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Poultry Seminar Centers On Proper Vaccination, Flock Condition

Poultry Seminar Centers On Proper Vaccination, Flock Condition

A variety of specialists explained appropriate guidelines for flock condition at USPOULTRY's Production and Health Seminar.

USPOULTRY's Poultry Production and Health Seminar in Nashville, Tenn., last week stressed proper care to avoid contamination, policy updates and vaccine strategies.

Gary Hogue, Regional Technical Manager for Aviagen, discussed essential factors that can come between a healthy flock and output, such as water drinker line height, number of birds per drinker, and clogged water filters.

"Providing adequate, good quality water supply to growing flocks is critical to good performance. Water makes up 70% of a chicken's body weight and 85% of chicks, therefore it is essential to maintain the bird's water weight," Hogue said.

A variety of specialists explained appropriate guidelines for flock condition at USPOULTRY's Production and Health Seminar.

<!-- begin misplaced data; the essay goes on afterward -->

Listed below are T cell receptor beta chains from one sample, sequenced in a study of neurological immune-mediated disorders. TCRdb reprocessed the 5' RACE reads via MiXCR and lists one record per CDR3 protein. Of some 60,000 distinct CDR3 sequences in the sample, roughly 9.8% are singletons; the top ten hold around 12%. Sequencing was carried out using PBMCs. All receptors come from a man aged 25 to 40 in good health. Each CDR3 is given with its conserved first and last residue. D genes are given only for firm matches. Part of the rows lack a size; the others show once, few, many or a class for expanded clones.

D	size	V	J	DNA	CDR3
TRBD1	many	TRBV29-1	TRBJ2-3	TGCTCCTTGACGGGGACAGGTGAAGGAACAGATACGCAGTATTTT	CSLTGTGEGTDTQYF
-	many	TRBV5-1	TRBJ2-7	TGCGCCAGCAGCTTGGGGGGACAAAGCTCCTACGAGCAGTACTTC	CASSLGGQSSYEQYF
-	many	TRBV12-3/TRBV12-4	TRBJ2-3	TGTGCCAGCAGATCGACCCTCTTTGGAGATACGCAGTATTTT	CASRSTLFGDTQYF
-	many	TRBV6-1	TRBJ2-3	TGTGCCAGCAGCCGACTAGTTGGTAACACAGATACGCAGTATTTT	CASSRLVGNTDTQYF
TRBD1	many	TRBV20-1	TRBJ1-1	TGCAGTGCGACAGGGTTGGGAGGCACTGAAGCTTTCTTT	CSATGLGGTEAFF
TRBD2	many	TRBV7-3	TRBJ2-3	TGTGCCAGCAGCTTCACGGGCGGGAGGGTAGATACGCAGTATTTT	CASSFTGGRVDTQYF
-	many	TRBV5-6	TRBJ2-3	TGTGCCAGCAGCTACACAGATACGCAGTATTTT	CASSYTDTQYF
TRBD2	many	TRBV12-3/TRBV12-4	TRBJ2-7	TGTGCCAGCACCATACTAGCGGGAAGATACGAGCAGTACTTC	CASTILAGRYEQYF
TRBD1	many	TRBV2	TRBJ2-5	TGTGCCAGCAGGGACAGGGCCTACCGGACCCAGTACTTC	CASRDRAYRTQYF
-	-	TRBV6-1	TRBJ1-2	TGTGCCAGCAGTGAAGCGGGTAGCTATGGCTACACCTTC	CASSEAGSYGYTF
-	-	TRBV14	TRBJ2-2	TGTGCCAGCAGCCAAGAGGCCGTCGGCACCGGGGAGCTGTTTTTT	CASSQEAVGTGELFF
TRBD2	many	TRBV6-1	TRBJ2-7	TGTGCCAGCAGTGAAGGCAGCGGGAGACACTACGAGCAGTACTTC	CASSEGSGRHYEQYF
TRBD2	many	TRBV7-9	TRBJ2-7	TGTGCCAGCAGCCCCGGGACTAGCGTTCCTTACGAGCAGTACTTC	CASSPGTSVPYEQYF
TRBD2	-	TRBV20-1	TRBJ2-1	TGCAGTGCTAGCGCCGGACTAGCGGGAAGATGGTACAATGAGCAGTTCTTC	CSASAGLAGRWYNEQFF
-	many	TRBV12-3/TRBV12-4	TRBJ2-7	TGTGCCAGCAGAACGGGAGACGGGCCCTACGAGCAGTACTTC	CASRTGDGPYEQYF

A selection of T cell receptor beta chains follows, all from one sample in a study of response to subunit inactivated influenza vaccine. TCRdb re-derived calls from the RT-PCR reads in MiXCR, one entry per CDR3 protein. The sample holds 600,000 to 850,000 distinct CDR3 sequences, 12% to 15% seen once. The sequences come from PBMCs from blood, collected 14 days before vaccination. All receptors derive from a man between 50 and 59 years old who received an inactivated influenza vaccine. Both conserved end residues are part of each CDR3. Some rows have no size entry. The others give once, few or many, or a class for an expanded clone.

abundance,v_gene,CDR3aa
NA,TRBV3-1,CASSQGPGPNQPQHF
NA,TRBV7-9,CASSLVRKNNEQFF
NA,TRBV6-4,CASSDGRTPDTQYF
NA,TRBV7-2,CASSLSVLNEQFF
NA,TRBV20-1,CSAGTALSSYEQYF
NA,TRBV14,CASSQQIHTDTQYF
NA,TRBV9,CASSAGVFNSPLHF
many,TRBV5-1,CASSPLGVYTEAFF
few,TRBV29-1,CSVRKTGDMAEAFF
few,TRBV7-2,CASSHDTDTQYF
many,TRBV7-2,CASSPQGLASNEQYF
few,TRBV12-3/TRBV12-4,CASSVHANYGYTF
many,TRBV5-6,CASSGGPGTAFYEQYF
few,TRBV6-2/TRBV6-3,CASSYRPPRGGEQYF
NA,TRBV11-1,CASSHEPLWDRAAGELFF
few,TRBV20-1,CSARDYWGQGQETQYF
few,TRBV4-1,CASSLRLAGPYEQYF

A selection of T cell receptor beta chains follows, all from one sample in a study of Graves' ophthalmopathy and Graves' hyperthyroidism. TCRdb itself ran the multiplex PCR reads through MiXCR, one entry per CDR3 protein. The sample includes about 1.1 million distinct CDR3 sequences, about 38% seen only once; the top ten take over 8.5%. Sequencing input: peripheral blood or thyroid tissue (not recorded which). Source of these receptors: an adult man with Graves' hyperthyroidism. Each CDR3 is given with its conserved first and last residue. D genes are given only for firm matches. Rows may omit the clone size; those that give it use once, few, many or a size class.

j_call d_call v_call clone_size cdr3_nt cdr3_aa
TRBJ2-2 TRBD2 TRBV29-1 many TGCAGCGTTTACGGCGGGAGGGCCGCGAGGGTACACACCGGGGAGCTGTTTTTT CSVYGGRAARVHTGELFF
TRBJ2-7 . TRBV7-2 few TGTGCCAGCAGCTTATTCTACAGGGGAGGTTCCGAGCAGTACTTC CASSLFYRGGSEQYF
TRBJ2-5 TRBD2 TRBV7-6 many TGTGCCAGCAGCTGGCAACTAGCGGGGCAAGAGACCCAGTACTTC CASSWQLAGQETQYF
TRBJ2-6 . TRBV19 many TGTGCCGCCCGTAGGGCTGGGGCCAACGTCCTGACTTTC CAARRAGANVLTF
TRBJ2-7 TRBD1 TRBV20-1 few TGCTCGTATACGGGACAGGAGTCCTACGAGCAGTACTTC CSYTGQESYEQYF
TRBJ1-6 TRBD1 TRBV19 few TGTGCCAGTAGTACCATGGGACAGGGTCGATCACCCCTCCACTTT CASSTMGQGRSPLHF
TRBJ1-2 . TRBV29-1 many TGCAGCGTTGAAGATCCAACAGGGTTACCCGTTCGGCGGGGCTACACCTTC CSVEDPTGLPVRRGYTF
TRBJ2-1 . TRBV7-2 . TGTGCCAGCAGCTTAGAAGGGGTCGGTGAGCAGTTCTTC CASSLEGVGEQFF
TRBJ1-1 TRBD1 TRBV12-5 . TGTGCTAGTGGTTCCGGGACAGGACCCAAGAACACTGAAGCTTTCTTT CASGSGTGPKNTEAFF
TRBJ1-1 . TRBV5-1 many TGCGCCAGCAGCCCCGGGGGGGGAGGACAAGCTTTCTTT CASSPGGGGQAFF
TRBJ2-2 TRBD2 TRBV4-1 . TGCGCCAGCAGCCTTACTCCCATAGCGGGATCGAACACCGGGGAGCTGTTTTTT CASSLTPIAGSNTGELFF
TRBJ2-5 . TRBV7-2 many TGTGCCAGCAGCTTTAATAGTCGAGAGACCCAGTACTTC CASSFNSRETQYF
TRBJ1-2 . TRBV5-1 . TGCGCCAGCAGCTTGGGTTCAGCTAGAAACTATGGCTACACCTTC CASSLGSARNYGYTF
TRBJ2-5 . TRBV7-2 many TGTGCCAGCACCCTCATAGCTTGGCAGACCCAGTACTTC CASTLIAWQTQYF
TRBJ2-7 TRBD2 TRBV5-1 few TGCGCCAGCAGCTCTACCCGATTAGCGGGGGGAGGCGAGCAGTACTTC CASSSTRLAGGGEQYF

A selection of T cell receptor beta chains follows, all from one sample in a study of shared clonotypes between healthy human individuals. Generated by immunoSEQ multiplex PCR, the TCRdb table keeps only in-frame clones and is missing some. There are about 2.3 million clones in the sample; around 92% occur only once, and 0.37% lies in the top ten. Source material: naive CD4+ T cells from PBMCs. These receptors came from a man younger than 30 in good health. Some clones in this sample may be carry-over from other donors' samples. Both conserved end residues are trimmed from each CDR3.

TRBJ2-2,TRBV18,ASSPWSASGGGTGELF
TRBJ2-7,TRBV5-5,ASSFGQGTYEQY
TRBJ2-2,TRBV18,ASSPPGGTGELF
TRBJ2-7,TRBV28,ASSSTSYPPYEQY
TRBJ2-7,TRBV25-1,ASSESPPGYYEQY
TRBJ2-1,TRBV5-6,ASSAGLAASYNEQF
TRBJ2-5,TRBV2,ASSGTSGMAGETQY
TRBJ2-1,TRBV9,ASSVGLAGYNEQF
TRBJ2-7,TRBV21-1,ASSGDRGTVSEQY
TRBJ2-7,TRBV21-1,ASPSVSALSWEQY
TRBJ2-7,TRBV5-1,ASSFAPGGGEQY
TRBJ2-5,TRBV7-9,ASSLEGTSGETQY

"Chicks go through large amounts of growth, and chickens consume approximately twice as much water as feed. Therefore breeders have to control the water intake and supply, since it does influence performance," he added.

Dr. Sarge Bilgili, professor at Auburn University, provided information on strategic Salmonella control interventions to help reduce Salmonella outbreak on the farm. Bilgili discussed several factors that can increase a Salmonella outbreak on the farm including infected breed stock and cross contamination.  He stressed the importance of protecting chicks and decreasing risk, while emphasizing actions that processors should take, such as facility cleaning, vector control, and antibiotic immunization.

The key here is to focus earlier on young chicks. They are very susceptible to colonization, and unfortunately all it takes is a single Salmonella cell…one single cell," Bilgili said.

Dr. Jeff Buhr, Research Physiologist at USDA - ARS, provided additional aspects of Salmonella control interventions and the positive outcome effects of litter sampling utilizing several methods, including Intermittently Stepped on Drag Swabs. His presentation also reviewed scientific results of eggshell and hen Salmonella testing.

Other topics included an FSIS inspection update; grain inspection, packers and stockyards administration status; gut flora management; enteric viruses; coccidiosis vaccine strategies; current LT vaccine and possible alternatives; necrotic enteritis resurgence; sufficient electrical capacity in poultry houses; LED lighting; and stocking densities.

For more information, visit USPOULTRY's website at

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